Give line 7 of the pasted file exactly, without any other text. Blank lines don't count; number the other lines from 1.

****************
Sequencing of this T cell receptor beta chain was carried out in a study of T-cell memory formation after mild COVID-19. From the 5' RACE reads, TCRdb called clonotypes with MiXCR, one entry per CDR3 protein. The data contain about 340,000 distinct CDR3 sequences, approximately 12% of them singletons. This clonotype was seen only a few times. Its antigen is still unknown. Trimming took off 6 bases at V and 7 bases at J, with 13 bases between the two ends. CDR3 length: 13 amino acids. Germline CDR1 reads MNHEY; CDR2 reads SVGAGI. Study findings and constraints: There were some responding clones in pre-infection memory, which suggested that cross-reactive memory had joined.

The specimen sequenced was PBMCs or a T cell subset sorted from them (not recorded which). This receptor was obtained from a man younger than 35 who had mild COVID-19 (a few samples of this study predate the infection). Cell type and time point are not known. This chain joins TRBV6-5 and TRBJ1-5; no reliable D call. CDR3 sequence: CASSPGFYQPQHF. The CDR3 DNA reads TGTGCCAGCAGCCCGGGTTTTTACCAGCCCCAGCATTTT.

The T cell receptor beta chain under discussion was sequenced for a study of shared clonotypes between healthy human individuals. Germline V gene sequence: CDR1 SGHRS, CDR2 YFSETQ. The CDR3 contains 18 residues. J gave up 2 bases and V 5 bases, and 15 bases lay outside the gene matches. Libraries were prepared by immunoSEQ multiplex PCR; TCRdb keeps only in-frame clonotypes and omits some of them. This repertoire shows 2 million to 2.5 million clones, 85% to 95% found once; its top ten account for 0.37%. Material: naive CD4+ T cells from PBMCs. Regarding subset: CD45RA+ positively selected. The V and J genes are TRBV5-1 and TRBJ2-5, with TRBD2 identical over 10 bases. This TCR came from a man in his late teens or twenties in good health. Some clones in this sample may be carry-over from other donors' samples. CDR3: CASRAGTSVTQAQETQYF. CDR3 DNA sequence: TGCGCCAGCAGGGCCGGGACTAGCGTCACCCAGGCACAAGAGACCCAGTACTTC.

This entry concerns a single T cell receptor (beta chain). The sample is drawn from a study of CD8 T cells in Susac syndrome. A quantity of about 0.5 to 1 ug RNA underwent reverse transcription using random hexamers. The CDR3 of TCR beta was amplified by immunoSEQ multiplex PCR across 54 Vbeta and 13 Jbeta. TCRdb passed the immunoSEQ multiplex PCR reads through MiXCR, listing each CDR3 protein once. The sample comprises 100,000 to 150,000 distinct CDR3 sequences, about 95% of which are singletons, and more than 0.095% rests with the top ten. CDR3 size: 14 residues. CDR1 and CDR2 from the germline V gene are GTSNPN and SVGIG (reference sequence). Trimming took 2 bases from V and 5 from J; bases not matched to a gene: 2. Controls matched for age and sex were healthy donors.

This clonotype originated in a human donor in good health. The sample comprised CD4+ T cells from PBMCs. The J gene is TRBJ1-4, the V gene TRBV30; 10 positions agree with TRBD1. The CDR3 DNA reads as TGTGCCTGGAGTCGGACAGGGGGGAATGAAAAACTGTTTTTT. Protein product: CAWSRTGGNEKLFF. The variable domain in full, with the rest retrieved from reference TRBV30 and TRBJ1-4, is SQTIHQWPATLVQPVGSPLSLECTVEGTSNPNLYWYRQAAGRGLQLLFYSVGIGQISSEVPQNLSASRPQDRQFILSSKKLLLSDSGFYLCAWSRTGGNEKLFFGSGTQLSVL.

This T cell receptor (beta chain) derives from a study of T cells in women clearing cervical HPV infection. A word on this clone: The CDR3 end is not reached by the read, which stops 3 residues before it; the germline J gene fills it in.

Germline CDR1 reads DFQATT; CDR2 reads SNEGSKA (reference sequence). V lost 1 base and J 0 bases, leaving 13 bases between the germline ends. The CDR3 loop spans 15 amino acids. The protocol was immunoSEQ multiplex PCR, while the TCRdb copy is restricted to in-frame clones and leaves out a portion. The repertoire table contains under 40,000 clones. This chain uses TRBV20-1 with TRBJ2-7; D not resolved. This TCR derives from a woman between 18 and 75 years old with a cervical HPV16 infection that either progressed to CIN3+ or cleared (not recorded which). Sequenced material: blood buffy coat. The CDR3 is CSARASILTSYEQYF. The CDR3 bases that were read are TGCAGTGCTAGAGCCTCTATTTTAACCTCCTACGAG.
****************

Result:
Germline CDR1 reads DFQATT; CDR2 reads SNEGSKA (reference sequence). V lost 1 base and J 0 bases, leaving 13 bases between the germline ends. The CDR3 loop spans 15 amino acids. The protocol was immunoSEQ multiplex PCR, while the TCRdb copy is restricted to in-frame clones and leaves out a portion. The repertoire table contains under 40,000 clones. This chain uses TRBV20-1 with TRBJ2-7; D not resolved. This TCR derives from a woman between 18 and 75 years old with a cervical HPV16 infection that either progressed to CIN3+ or cleared (not recorded which). Sequenced material: blood buffy coat. The CDR3 is CSARASILTSYEQYF. The CDR3 bases that were read are TGCAGTGCTAGAGCCTCTATTTTAACCTCCTACGAG.